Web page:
And following the release of the UC’s counterclaiming report, the California State Auditor updated the audit with its own response. It notes that throughout its research process, the UC declined repeated offers to meet and discuss audit results and concerns. At no point during the audit did the UC provide a publicly-available report contained detailed information comparing the academic qualifications of resident and nonresident admits. The audit also points out:
“According to the university’s associate vice president of budget analysis and planning (budget associate vice president), the university does not base tuition on the cost of instruction. Instead, it uses a model to estimate its future budget needs and expected revenue, then increases tuition to fill any estimated revenue gap…The university’s cost study is problematic because the source of the data it uses is not apparent, and it does not tie the costs and funding it reported to readily available and public financial data, such as its audited annual financial report.”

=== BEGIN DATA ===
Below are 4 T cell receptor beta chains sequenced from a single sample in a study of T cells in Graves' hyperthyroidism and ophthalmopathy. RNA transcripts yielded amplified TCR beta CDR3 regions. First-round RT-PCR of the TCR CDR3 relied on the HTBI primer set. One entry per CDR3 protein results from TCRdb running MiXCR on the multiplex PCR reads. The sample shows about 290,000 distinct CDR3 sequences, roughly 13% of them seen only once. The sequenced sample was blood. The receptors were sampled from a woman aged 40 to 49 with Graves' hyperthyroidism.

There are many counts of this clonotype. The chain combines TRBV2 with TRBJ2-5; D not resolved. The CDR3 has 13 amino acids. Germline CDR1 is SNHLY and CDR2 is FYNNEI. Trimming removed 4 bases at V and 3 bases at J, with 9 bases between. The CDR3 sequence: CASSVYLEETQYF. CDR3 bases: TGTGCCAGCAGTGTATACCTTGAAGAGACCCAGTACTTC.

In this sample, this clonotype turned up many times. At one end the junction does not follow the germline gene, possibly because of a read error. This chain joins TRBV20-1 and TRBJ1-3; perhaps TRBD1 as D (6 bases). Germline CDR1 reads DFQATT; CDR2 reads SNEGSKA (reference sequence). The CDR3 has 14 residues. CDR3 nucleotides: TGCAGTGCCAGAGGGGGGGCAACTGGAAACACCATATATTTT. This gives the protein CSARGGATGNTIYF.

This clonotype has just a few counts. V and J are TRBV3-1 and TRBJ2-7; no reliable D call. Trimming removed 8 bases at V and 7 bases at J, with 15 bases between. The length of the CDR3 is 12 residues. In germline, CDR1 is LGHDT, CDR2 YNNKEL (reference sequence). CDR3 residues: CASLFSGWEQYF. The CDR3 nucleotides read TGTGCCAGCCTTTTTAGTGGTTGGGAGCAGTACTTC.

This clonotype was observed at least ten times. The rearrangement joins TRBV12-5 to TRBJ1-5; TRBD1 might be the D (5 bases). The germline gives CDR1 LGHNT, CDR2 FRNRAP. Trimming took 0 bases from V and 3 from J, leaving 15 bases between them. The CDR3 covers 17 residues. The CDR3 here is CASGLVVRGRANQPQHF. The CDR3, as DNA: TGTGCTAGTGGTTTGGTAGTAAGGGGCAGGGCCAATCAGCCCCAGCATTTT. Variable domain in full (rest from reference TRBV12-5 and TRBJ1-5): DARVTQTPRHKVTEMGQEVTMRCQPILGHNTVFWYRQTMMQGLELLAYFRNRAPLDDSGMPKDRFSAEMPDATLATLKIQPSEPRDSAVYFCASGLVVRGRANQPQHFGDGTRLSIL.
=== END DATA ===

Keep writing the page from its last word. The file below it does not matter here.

The UC’s administration needs to be held accountable for the fact that thousands of qualified resident applicants have been effectively disenfranchised from a high-caliber public education. While the system’s financial troubles can hardly be solved in a day, the UC’s first step should be an honest review and acknowledgement of the audit’s findings. It should also conduct a usable cost study following methodologies used by other prominent public flagship universities, and preferably, in collaboration with the California State Auditor and state legislature. For instance, the Texas state legislature uses annual financial statements and enrollment data to calculate the relative educational costs per student academic level and discipline. And following the advice of the auditors and other education policy experts, it should enforce an enrollment cap on out-of-state students. Most importantly, it needs to remember that the University of California system became the world’s premier public university system because it was founded first and foremost to educate and empower the people of the Golden State.